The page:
3 Wine Regions With Definite Challenges Despite The Hype

By: Mark Aselstine

One thing I find about the wine industry, there's an awful lot of hype. Too much hype at times. Sometimes the hype far surpasses what those outside of the industry think, or even know about a region.

To that end, here's 3 wine regions that have some challenges, despite the fact that the hype is very real:

Santa Barbara County: What could be better, a world class wine region, sharing a name with a city that is often referred to the as American Riviera? To start, the wine region isn't all that close to downtown Santa Barbara. Which is a negative. After all, we don't equate Napa and San Francisco as being the same place right? Much of Santa Barbara County's wine region is at least that far away. Secondly, Santa Barbara has a challenge in that because it sits on a long stretch of east-west coastline (the longest in California in fact) the sea breeze controls temperatures even more than it does elsewhere. The result? You can grow Pinot and Chardonnay near the coast, then Bordeaux varieties, then Rhone's. Since no wine region has enough marketing capital to market everything, so what should they choose?

Oregon's Willamette Valley: A massive increasing price per ton of Pinot Noir? Check. Expanding production of Pinot Noir? Check. A quickly growing metropolitan city about an hour to the north? Check. So what's not to like? No wine region, has ever staked its claim on a single variety quite like this. No, not even Bordeaux (there's as much Merlot as Cabernet, as American's we just don't notice the Merlot). So what happens if Oregon gets unexpected hail after the traditional early bud break of Pinot Noir? What happens if consumer palate's swing back to the side of more fruit and not less? What happens if global warming makes the Willamette Valley even slightly colder so instead of ripening Pinot Noir fully in 7 out of 7 years (Burgundy is 5 out of 7) Oregon ends up at 3 out of 7? Wine is still an agricultural product and monocultures are bad in agriculture.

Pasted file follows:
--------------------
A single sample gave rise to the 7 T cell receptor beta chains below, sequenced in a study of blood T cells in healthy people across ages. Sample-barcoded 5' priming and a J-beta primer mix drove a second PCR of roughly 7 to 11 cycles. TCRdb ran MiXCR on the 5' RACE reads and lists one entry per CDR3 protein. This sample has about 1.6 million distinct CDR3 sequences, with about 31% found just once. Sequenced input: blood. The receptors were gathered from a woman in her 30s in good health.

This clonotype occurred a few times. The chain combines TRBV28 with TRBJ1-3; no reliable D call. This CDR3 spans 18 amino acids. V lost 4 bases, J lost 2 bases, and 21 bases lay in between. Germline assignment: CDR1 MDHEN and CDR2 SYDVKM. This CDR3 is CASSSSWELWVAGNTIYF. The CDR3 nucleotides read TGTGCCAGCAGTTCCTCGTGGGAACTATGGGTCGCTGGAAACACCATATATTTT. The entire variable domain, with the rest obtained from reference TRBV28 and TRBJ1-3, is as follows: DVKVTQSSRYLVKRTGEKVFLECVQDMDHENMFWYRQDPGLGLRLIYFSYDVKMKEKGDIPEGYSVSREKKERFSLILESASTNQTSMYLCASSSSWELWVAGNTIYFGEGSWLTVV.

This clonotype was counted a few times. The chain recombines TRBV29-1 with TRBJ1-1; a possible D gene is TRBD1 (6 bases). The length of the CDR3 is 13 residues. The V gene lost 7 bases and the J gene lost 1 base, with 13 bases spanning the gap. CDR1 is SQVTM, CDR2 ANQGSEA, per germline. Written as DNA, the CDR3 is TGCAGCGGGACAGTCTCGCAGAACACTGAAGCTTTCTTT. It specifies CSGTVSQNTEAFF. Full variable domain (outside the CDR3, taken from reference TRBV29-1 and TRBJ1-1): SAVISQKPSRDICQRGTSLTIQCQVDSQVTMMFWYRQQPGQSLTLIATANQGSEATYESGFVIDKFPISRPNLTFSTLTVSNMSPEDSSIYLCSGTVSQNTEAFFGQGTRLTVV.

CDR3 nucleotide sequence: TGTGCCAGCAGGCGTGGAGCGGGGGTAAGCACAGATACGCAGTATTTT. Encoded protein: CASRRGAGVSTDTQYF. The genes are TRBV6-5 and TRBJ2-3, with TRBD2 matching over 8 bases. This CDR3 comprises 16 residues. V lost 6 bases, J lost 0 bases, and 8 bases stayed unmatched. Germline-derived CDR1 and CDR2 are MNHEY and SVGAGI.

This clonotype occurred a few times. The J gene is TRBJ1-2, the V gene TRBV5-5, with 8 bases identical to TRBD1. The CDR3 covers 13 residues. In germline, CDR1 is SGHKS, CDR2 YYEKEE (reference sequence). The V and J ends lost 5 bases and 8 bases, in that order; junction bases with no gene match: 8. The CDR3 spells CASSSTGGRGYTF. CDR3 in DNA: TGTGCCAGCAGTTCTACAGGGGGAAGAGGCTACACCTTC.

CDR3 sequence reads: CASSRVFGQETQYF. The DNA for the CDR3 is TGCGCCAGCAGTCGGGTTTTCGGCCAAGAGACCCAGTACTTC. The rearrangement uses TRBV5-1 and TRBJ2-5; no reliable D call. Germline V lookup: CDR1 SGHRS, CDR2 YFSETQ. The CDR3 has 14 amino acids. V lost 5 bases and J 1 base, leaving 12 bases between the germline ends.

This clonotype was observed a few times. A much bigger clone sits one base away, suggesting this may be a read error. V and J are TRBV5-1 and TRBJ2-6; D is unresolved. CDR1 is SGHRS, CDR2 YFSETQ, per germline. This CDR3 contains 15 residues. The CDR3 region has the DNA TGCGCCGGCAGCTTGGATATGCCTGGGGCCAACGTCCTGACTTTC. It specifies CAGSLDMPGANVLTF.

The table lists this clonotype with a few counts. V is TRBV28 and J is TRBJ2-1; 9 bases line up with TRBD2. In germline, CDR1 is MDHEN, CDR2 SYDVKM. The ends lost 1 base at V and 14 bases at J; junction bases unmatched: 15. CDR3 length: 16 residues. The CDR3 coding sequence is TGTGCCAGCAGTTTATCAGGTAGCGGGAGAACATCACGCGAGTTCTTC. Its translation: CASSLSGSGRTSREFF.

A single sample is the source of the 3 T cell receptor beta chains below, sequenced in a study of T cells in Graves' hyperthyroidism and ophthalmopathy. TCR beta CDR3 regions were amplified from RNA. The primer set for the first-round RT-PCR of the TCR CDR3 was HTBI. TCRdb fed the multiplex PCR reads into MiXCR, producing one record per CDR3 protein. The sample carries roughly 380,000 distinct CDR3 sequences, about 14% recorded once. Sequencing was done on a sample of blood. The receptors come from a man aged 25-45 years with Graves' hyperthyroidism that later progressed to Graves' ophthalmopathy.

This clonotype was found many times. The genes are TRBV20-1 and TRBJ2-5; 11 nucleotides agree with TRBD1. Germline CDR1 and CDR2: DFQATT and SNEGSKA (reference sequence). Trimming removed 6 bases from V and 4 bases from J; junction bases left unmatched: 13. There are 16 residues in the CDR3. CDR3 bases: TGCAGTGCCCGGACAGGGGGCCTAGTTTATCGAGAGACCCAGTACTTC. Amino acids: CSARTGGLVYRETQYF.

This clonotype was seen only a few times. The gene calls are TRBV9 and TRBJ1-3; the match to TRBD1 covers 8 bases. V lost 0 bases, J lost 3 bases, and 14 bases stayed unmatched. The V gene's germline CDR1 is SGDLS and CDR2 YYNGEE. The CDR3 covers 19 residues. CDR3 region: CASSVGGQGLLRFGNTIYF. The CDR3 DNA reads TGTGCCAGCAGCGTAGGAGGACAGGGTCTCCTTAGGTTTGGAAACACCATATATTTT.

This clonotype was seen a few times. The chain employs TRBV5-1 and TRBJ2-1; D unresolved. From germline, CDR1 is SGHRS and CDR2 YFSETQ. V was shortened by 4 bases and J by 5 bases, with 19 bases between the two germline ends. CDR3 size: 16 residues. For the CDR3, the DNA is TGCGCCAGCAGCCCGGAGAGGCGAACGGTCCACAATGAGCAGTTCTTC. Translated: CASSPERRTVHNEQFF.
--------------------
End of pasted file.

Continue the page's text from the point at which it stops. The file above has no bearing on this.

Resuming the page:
New York: So I'm not down on New York State wine. The Finger Lakes have a very real opportunity to produce a series of world class wines. But, they might be centered around varieties like Riesling. Will the wider wine industry notice? Will people outside of NYC notice? Will vintners have the patience to not grow what's easy and instead grow what grows well in their cold climate?


About The Author

Owner and Proprietor of Uncorked Ventures an online wine club and gift basket company, one of the most enjoyable aspects to my job is meeting the people who craft the wines that we all enjoy.

Visit Mark Aselstine's web site